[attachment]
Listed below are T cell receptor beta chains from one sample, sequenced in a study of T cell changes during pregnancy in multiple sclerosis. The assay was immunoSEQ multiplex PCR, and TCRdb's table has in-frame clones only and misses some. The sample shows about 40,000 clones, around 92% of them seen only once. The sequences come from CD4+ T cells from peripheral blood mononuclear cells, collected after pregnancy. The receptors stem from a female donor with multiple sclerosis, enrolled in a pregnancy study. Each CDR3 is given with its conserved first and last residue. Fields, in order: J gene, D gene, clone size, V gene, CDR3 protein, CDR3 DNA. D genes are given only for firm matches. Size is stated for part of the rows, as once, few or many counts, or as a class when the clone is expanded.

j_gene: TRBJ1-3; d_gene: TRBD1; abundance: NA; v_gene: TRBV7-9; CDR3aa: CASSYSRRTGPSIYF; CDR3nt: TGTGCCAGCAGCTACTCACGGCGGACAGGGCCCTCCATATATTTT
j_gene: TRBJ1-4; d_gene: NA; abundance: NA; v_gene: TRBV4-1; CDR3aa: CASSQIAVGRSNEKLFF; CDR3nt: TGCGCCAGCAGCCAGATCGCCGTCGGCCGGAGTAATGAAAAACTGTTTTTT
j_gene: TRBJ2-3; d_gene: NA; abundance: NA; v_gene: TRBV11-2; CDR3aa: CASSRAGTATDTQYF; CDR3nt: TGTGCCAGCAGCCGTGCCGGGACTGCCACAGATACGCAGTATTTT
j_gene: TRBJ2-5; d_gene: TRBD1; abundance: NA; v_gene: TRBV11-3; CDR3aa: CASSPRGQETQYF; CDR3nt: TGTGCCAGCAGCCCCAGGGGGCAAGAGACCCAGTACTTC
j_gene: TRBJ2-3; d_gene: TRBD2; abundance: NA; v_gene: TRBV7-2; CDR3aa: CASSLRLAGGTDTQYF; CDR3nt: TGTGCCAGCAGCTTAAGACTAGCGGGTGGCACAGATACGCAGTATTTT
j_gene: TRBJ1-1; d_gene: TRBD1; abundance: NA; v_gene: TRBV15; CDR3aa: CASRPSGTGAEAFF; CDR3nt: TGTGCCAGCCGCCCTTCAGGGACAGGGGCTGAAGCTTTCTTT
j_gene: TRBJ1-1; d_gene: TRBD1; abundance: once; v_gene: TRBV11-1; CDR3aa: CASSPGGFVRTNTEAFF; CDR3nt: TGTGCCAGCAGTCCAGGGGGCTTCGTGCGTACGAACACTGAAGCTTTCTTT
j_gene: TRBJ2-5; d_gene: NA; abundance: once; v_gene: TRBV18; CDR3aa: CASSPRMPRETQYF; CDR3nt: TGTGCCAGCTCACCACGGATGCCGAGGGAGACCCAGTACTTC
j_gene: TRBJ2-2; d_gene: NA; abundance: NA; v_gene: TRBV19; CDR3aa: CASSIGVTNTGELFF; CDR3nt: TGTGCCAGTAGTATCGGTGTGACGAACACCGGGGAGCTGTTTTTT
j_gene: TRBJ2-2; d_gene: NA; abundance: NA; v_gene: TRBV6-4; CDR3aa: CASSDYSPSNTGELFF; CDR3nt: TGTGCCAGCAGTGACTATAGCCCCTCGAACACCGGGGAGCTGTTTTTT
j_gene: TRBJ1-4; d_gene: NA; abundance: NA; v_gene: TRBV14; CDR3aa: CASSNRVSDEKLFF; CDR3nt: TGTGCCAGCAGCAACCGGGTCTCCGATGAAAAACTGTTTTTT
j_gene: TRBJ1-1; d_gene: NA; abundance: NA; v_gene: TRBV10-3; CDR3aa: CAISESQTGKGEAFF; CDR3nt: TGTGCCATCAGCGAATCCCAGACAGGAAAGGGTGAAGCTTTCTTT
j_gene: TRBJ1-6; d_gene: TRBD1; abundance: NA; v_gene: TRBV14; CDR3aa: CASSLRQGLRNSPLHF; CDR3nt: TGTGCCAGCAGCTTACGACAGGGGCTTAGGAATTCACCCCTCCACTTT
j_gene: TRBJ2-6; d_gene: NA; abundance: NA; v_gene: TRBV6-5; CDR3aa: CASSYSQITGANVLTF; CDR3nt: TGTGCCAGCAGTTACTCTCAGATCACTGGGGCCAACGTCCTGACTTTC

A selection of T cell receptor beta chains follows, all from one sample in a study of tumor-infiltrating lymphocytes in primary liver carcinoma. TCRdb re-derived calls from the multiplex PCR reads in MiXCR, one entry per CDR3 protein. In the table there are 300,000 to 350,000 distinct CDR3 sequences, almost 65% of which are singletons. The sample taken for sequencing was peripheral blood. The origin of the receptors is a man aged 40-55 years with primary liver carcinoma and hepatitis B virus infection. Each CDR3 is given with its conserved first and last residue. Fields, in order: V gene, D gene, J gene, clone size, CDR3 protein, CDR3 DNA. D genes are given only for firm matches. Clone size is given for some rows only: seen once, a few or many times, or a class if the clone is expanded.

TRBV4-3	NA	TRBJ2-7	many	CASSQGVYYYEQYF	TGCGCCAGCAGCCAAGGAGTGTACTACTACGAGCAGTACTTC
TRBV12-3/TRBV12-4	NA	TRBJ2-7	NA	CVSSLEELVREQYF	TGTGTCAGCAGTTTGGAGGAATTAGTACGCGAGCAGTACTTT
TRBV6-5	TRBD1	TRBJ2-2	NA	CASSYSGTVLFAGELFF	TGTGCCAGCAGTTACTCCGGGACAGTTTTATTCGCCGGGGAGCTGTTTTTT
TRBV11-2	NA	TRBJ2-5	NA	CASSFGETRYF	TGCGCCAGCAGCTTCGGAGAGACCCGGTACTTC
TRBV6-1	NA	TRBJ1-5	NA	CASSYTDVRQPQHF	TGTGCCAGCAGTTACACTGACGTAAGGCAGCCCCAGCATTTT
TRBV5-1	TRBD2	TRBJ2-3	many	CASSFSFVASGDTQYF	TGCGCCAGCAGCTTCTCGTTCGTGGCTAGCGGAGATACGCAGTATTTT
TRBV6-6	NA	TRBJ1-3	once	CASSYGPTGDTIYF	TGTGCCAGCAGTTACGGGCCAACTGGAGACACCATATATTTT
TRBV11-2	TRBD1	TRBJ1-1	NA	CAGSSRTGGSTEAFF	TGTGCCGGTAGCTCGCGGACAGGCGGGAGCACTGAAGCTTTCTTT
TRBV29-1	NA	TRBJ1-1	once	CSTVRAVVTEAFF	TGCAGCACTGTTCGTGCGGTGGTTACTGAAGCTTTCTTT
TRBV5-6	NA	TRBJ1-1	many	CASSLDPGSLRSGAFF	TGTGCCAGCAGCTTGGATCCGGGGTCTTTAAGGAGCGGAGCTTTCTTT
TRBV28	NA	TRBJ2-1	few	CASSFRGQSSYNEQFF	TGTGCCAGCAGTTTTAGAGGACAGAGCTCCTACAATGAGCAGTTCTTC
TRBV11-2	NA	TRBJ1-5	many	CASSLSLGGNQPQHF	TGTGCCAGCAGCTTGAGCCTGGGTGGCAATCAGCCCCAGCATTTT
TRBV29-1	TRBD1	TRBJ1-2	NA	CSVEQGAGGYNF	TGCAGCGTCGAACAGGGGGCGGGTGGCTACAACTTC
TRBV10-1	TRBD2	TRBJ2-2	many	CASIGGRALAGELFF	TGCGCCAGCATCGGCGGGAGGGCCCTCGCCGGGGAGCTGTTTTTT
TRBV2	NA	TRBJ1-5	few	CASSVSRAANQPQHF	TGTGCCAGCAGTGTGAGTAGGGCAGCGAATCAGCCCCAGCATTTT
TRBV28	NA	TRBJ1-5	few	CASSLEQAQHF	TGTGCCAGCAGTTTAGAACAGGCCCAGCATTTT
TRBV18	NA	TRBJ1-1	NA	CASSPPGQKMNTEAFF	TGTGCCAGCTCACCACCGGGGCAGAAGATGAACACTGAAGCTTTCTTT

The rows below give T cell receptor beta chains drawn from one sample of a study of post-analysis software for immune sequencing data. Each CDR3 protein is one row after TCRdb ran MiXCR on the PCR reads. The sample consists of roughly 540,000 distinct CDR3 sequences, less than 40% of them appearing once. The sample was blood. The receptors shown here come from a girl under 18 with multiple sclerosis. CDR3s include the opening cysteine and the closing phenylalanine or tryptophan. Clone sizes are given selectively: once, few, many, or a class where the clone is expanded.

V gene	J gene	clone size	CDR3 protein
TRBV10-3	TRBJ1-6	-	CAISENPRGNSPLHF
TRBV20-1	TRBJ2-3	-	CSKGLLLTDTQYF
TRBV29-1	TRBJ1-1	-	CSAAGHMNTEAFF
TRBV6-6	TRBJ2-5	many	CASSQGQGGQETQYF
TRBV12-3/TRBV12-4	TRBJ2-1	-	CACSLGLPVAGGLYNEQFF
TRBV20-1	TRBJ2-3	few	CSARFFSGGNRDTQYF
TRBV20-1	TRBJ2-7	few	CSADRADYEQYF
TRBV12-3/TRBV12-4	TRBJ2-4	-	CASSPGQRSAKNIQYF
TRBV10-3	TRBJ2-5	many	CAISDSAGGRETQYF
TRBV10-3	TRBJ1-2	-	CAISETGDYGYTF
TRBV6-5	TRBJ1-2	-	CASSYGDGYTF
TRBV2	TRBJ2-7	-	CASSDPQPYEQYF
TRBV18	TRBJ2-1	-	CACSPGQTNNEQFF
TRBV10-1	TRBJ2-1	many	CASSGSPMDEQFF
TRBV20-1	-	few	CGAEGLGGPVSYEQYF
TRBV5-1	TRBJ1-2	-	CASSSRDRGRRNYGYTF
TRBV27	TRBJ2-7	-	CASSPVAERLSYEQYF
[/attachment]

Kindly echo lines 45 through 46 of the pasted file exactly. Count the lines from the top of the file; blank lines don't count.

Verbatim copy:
TRBV10-3	TRBJ1-2	-	CAISETGDYGYTF
TRBV6-5	TRBJ1-2	-	CASSYGDGYTF